Another classic – Rigoletto – returns to the stage on May 12. Here are five things you may not know about LA Opera’s upcoming production of Rigoletto!
*DEADLINE EXTENDED* TO MARCH 25 AT 11:59 P.M.
LA Opera is hosting a contest for currently enrolled college students in Southern California!
You are invited to submit artwork for LA Opera’s spring production of Verdi’s Rigoletto! The winning submission will be featured on the cover of the show’s performance program and displayed at the home of LA Opera, the Dorothy Chandler Pavilion.
Soprano Liv Redpath may have her sights set on a singing career, but opera isn’t her only passion. This member of the Domingo-Colburn-Stein Young Artist Program is keen on maintaining a myriad of interests beyond the stage, most notably her love of literature.
On Nov. 19, we wrapped up our last production of the year with Verdi’s Nabucco. Though we’ll be taking a brief hiatus from the stage until the new year, there is still much to be excited about in the second half of our season! With both company premieres and established revivals underway, there is something for everyone — especially if you have folks to shop for.
Can’t wait until January to get your opera fix? We can’t either. Here are five reasons to look forward to the rest of our season!
You’ve read the rave reviews, watched the season trailer, and seen your friends’ Instagrams at the Dorothy Chandler Pavilion. Now, you want to experience a night at the opera. The only problem is – there are a lot of choices and you don’t know which opera to see first.
We’re here to help. Below are a few great starter operas, some of which are coming to LA Opera this season.
There’s a reason why everybody loves Carmen. It’s about an independent, wild, and fierce woman from the south of Spain, who has no shortage of admirers. This realistic, action-packed story has become one of the most popular operas in the world. That’s because of its Spanish flair, grand music, and tragic love triangle. Also, whether you’re a Westworld fan or you like The Muppets, we know you’ve heard the music from Carmen before (“Habanera”).
You’re already familiar with Carmen, so why not make it your first opera experience this September?
LA Opera’s 2017/2018 season opens September 9
Our 2016/17 season may have come to an end, but 2017/18 is just around the corner. Next season has something for everyone from the classic gems to the avant-garde. Get to know the season below and don’t forget to buy your tickets early for the best seats.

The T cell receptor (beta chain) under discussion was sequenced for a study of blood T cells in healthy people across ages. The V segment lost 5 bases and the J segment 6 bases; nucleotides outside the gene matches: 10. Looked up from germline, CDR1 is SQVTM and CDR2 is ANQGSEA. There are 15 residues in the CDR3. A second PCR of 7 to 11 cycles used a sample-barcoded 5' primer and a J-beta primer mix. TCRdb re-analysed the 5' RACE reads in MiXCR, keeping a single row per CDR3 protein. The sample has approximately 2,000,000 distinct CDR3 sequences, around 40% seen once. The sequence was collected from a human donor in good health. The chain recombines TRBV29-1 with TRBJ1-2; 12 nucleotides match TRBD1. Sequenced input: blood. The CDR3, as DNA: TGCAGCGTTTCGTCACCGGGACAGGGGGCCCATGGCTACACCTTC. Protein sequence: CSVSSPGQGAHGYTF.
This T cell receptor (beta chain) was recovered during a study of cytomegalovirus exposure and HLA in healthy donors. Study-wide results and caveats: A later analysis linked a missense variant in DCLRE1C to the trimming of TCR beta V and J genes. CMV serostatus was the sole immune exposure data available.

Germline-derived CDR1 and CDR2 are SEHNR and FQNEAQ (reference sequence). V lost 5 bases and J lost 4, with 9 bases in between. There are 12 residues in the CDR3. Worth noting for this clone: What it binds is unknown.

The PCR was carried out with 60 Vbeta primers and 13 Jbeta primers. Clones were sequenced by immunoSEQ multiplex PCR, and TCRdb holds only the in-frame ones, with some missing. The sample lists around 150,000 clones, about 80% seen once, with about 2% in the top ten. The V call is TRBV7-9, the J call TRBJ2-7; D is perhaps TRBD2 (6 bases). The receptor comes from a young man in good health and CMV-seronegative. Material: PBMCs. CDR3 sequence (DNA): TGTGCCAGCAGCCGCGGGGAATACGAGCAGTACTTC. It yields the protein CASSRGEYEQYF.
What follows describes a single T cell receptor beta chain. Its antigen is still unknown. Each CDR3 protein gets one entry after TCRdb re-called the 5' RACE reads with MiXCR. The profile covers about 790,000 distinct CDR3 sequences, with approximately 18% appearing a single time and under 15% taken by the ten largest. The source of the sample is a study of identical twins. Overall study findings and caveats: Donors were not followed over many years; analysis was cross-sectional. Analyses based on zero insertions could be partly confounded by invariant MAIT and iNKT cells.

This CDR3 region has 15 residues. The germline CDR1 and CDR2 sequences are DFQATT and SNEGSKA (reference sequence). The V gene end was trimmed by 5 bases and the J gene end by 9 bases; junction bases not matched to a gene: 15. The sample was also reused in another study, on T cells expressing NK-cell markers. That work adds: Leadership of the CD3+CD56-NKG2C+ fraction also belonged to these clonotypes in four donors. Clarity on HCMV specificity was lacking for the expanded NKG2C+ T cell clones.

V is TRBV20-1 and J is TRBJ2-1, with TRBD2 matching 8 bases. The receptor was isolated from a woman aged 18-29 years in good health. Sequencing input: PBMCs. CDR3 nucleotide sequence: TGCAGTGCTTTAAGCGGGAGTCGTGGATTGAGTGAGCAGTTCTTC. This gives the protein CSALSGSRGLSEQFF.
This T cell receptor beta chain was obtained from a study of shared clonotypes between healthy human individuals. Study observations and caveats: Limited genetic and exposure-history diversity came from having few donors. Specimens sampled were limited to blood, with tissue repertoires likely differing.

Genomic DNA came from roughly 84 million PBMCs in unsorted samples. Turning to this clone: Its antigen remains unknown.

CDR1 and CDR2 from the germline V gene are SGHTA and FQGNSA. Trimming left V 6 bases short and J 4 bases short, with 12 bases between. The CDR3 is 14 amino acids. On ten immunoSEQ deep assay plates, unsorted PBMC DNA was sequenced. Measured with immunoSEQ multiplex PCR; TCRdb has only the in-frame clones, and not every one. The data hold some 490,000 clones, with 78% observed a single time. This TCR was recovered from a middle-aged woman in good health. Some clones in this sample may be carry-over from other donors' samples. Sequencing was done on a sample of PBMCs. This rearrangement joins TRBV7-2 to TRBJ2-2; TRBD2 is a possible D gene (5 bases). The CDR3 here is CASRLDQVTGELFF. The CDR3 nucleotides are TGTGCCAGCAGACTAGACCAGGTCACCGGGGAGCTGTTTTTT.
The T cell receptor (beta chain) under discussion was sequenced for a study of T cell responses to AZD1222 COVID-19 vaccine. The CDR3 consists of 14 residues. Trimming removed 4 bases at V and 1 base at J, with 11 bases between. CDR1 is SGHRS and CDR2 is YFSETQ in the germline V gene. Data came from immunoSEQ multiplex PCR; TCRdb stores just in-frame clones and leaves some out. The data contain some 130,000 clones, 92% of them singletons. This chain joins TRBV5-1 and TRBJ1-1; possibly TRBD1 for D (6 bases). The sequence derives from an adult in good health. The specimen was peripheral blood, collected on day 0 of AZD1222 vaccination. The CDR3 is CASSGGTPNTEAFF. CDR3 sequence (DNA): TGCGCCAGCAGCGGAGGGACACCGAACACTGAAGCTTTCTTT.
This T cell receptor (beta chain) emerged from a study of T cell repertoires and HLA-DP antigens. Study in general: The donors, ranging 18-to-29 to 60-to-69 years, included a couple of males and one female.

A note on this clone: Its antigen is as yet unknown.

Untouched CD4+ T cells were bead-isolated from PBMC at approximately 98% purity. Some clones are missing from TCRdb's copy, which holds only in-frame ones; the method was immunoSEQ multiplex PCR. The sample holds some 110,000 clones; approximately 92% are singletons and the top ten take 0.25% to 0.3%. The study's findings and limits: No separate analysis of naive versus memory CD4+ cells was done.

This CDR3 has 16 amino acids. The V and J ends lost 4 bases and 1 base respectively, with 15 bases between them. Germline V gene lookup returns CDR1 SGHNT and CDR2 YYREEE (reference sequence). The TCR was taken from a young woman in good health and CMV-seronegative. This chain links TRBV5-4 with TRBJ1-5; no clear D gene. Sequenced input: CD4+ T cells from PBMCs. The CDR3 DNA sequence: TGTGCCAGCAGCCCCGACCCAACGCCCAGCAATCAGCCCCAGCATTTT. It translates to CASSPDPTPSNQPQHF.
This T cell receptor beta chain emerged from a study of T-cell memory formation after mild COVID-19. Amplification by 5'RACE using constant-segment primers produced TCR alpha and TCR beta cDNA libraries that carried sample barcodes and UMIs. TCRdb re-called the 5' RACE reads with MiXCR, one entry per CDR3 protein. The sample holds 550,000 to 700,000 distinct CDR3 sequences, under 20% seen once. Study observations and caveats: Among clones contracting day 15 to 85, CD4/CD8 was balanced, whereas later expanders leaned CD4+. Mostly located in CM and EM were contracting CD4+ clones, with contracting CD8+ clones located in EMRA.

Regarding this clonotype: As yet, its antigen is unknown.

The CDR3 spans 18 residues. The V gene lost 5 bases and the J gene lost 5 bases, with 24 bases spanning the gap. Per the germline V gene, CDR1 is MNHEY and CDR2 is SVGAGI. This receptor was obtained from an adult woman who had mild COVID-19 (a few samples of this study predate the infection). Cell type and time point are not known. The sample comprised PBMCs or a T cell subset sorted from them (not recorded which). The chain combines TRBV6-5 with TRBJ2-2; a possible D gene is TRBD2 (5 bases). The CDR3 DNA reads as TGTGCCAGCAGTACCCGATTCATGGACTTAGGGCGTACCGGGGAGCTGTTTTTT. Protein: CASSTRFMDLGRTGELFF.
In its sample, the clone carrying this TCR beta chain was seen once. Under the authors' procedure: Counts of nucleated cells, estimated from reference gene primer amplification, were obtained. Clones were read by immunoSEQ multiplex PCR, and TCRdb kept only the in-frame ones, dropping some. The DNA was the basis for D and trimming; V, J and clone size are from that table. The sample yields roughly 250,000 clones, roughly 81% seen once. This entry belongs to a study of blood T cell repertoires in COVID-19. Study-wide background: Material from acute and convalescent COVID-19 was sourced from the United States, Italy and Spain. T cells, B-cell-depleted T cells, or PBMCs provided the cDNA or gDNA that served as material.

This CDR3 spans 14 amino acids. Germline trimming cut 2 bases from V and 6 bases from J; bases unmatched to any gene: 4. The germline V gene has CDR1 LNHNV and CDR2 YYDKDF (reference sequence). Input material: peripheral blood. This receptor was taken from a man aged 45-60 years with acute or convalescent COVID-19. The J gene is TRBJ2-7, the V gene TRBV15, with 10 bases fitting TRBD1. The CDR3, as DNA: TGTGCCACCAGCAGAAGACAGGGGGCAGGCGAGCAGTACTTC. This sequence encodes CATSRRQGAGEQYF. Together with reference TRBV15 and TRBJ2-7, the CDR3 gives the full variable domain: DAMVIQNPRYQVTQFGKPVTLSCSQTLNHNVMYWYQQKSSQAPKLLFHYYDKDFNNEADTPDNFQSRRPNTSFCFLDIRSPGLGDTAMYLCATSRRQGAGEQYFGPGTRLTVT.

CARMEN (September 9-October 1)
On September 9, we open with Georges Bizet’s Carmen. Ana María Martínez stars as opera’s most famous femme fatale. Nobody—not even a lover—can tame Carmen, who bursts into life onstage with an intoxicating whirl of thrilling choreography, vivid orchestrations and heart-stopping drama. Bizet’s unforgettable score is an endless parade of one great melody after the other, from the languid allure of Carmen’s sensual songs to the macho boasts of the dashing bullfighter.
THE PEARL FISHERS (October 7-28)
A beautifully detailed staging, complete with stunning special effects, brings a rare and exotic story to life. Soprano Nino Machaidze, one of LA Opera’s favorite leading ladies, returns as a veiled priestess with a hidden past, pursued by two lifelong friends and romantic rivals. The complicated triangle pushes forbidden love into a final struggle for life and death, until a nearly forgotten secret saves the day. Internationally acclaimed tenor Javier Camarena makes his company debut as Nadir.
The ravishing score, an early treasure by the composer of Carmen, features a rapturous duet for the two rivals that has become one of opera’s all-time greatest hits.
We’ve just announced the 2017/2018 season and it’s all about the new. Five of the six mainstage productions are new to Los Angeles and two of them are company premieres. There will also be two major concerts – the first celebrating the 50th anniversary of Plácido Domingo’s first appearance at the Dorothy Chandler Pavilion and the second featuring Audra McDonald.
Can’t wait for the excitement to begin? Take a look below and get to know all the 17/18 season has in store for Los Angeles.
(presented at the Dorothy Chandler Pavilion)
Ana María Martínez returns as the famous opera femme fatale in Carmen
(Sep 9–Oct 1, 2017; production new to L.A.) — Georges Bizet